I have found myself in a number of scary situations over the years, from gunfights in Afghanistan to earthquakes on the side of Mount Everest. No amount of exposure to these situations has reduced the effects of the fight-or-flight mechanism or stopped it from being triggered. Unfortunately, this fight-or-flight mechanism is not necessarily useful if the “threat” that we’re responding to requires intelligent problem-solving – and hasn’t really adapted to things such as receiving a poor quarterly performance review.
Something as simple as not communicating effectively can trigger the fight or flight mechanism within our colleagues
What’s made a huge difference to me in high-pressure situations is an acceptance that it is happening to both myself and others in my team – and therefore that we need to help everyone manage their personal reactions.
Something as simple as not communicating effectively in an everyday work situation can trigger the fight-or-flight mechanism within our colleagues, teammates, and friends. If we’re not careful, it’s possible to create a cascade stress reaction that will run through our entire team, or even our entire organisation.
Take this example…
You’re sitting at your desk and receive an email. The boss says, “Be in my office in 20 minutes” … Your heart rate picks up. You instantly start to focus on what it is you might have done wrong in the last 24 hours. You prepare yourself for bad news. We, or rather the boss, have triggered the fight-or-flight mechanism. You’re now in a heightened state of aggression and anxiety before we even go into that meeting.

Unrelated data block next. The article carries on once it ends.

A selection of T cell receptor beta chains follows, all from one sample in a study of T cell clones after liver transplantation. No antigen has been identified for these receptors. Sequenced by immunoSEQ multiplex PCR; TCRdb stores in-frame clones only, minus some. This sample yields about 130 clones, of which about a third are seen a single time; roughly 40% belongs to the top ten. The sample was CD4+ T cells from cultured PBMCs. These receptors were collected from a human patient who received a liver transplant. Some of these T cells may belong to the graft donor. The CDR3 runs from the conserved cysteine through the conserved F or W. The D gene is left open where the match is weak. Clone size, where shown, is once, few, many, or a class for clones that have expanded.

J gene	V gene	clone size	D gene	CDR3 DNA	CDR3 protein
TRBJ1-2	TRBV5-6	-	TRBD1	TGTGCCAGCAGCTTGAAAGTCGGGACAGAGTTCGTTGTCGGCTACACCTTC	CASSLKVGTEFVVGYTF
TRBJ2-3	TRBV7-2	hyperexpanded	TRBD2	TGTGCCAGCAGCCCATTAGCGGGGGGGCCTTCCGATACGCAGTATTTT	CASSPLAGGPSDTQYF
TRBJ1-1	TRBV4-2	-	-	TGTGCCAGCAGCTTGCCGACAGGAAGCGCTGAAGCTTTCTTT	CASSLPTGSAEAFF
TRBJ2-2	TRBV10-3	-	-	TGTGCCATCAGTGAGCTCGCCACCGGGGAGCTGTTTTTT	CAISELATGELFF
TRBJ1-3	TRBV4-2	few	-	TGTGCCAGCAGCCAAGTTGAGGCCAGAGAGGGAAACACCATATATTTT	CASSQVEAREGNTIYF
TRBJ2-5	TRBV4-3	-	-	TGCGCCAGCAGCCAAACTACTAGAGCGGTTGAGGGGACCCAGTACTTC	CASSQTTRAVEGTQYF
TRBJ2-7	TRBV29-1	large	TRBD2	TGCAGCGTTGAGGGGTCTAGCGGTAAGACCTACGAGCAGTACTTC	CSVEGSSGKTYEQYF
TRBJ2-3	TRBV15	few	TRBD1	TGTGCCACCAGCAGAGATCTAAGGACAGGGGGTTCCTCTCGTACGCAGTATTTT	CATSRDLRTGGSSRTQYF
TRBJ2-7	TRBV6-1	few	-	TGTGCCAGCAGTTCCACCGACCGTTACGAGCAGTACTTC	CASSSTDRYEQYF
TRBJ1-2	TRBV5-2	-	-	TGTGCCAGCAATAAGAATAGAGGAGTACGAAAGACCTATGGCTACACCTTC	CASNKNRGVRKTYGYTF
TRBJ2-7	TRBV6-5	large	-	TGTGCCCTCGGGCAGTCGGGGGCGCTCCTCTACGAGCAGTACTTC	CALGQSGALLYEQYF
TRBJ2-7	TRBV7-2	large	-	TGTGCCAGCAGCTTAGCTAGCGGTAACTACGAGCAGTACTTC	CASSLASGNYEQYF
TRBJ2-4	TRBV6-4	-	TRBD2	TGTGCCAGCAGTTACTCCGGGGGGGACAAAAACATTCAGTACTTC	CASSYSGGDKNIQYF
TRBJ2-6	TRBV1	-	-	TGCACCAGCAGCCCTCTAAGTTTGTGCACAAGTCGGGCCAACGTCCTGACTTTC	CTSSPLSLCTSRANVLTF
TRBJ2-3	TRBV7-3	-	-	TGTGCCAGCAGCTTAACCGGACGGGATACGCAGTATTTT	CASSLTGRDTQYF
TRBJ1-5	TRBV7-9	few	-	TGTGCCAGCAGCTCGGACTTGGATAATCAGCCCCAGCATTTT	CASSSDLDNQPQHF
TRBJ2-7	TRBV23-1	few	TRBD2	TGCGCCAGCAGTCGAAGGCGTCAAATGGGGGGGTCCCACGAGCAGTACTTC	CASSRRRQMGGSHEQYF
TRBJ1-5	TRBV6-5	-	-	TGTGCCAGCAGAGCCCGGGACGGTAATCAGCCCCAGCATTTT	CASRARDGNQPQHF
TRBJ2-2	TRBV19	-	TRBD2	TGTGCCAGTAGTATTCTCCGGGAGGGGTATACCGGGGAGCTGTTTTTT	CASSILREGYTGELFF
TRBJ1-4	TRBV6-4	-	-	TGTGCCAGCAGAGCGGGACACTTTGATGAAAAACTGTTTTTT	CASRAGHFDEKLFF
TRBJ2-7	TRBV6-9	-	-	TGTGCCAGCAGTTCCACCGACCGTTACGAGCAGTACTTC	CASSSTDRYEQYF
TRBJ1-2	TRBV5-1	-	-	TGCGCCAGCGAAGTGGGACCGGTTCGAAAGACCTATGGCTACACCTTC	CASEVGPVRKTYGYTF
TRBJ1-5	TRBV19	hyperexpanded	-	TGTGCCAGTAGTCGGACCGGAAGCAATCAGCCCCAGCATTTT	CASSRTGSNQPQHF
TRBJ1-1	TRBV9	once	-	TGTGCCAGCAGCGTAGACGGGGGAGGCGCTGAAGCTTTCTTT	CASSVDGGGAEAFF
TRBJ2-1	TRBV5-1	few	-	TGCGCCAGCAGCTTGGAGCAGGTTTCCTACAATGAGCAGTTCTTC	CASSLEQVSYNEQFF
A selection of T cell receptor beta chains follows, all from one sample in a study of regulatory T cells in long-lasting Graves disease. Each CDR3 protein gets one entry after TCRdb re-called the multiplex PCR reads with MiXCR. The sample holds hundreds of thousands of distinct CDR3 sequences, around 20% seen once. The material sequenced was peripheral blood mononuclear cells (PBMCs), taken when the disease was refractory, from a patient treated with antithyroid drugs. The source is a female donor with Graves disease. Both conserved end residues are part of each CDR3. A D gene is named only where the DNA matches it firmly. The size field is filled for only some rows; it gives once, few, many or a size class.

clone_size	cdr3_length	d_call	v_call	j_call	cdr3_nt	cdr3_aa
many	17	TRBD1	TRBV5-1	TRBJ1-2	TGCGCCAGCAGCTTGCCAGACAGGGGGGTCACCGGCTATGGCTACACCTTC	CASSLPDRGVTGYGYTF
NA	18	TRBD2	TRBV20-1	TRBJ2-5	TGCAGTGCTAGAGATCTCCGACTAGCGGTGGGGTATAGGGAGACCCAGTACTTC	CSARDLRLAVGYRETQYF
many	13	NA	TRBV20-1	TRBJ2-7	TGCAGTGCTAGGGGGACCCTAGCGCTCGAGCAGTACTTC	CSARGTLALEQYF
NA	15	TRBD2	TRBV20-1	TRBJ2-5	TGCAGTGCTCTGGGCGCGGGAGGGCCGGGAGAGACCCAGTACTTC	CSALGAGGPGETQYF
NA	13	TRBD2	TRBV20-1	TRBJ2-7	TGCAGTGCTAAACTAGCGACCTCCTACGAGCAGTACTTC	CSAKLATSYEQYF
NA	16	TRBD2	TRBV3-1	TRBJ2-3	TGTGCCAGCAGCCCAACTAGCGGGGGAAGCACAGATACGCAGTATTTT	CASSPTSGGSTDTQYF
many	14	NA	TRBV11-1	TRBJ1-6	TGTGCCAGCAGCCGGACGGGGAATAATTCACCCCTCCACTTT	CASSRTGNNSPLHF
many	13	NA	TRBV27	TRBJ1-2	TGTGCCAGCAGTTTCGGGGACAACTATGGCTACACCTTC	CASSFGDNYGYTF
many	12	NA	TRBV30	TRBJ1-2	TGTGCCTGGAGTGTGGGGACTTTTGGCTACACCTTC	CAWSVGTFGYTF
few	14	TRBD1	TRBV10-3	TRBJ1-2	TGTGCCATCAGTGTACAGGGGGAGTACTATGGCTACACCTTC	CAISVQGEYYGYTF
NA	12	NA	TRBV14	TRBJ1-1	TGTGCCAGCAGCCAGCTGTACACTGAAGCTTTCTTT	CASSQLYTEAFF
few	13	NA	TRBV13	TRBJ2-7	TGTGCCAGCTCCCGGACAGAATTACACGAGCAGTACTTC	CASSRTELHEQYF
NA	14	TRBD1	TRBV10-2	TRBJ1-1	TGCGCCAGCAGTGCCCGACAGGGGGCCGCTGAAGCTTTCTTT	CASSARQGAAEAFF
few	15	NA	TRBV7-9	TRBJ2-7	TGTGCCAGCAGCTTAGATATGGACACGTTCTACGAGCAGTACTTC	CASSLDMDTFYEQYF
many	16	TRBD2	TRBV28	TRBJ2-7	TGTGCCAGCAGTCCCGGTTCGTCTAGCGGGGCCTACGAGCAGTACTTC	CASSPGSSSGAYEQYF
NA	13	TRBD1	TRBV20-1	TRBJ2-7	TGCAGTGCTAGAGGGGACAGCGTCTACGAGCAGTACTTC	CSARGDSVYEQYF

You go to the boss’s office and you’re already in combat mode, defensive and possibly aggressive before you even hear what they have to say. The boss perceives your stress reaction, which in turn triggers their fight-or-flight response. What should have been a constructive debrief turns into a confrontation that further enhances your stress reaction.
You then go back to your teammates and tell them to be in your office in 20 minutes for a debrief. We’ve now triggered the same stress reaction in our teammates and the cycle repeats itself – only now we’ve triggered the stress reaction in a team of ten people. They then go out to talk to their team members, and on it goes.
Once that reaction has been triggered, we and our team may not be in the best possible position to solve problems, collaborate and communicate effectively, particularly in a complex environment. (It can take between 20 minutes and several hours for the reaction to dissipate.)
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